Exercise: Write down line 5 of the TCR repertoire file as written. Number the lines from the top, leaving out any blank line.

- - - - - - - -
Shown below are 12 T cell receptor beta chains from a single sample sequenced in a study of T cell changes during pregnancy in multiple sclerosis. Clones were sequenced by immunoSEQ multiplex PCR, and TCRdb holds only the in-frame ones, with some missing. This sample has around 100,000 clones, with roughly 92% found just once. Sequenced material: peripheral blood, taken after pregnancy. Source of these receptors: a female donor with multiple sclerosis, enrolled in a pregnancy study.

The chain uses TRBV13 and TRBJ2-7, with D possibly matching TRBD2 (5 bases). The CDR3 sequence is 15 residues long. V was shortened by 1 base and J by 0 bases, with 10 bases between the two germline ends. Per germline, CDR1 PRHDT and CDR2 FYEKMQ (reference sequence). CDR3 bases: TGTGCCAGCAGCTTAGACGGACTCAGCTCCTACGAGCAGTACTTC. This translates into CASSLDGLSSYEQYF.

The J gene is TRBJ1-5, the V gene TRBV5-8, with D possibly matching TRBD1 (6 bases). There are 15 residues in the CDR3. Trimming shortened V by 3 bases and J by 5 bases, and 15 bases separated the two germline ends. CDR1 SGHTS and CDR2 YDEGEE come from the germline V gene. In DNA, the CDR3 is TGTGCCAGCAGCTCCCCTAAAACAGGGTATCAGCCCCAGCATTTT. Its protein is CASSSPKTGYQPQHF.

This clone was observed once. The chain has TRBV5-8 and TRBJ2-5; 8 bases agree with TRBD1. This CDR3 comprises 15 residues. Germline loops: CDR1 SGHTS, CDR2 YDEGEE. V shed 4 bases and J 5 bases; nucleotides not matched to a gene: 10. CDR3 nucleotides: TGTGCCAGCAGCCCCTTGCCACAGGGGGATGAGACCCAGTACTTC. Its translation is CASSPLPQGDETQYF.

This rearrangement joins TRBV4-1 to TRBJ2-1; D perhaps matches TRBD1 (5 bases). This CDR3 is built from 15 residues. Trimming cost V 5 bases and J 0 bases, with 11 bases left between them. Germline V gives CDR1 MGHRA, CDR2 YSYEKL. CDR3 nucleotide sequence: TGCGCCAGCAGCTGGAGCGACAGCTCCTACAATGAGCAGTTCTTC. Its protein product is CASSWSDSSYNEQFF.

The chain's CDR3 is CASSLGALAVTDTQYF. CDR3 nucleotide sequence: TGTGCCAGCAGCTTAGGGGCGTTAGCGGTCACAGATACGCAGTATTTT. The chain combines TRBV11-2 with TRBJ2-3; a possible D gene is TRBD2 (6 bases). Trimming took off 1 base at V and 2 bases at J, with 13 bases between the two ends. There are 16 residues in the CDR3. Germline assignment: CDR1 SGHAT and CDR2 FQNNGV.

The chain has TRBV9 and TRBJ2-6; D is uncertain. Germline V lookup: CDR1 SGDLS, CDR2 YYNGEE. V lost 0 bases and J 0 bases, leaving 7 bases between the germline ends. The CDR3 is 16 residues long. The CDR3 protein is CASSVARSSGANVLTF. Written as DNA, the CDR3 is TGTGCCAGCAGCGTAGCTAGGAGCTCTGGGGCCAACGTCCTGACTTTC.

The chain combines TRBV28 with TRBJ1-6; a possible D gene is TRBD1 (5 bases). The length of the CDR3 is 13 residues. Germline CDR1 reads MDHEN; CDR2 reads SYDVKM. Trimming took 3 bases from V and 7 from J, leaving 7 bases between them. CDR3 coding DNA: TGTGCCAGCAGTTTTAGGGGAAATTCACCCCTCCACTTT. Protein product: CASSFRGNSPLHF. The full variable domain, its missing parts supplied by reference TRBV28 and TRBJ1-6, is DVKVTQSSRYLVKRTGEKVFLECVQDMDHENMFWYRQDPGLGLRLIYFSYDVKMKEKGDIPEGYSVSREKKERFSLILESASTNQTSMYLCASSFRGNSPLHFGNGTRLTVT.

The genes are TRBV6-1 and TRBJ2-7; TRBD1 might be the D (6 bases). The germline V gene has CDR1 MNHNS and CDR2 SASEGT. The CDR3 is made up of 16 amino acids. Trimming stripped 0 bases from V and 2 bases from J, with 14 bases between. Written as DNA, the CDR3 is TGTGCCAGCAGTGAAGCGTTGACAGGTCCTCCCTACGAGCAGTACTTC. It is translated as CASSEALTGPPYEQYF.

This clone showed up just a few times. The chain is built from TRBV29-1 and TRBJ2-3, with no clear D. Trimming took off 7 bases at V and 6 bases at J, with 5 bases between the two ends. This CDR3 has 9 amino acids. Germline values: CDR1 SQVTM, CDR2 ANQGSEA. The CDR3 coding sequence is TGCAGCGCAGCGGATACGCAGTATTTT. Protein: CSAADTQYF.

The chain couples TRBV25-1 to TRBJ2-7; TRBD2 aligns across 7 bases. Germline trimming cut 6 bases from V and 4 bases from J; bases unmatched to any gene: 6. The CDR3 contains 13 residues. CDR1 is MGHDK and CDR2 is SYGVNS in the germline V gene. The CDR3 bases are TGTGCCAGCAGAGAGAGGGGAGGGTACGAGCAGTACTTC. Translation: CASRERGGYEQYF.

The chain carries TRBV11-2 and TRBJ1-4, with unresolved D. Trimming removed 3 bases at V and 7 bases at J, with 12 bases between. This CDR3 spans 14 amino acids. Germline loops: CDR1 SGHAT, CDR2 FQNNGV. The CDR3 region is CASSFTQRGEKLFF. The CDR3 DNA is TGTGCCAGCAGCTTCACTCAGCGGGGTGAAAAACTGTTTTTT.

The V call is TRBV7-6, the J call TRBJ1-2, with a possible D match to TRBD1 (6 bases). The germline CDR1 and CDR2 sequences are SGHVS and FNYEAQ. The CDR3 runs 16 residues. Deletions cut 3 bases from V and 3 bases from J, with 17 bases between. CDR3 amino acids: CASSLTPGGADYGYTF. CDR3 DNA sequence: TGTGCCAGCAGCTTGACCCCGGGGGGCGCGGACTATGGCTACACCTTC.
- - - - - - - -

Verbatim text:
This rearrangement joins TRBV4-1 to TRBJ2-1; D perhaps matches TRBD1 (5 bases). This CDR3 is built from 15 residues. Trimming cost V 5 bases and J 0 bases, with 11 bases left between them. Germline V gives CDR1 MGHRA, CDR2 YSYEKL. CDR3 nucleotide sequence: TGCGCCAGCAGCTGGAGCGACAGCTCCTACAATGAGCAGTTCTTC. Its protein product is CASSWSDSSYNEQFF.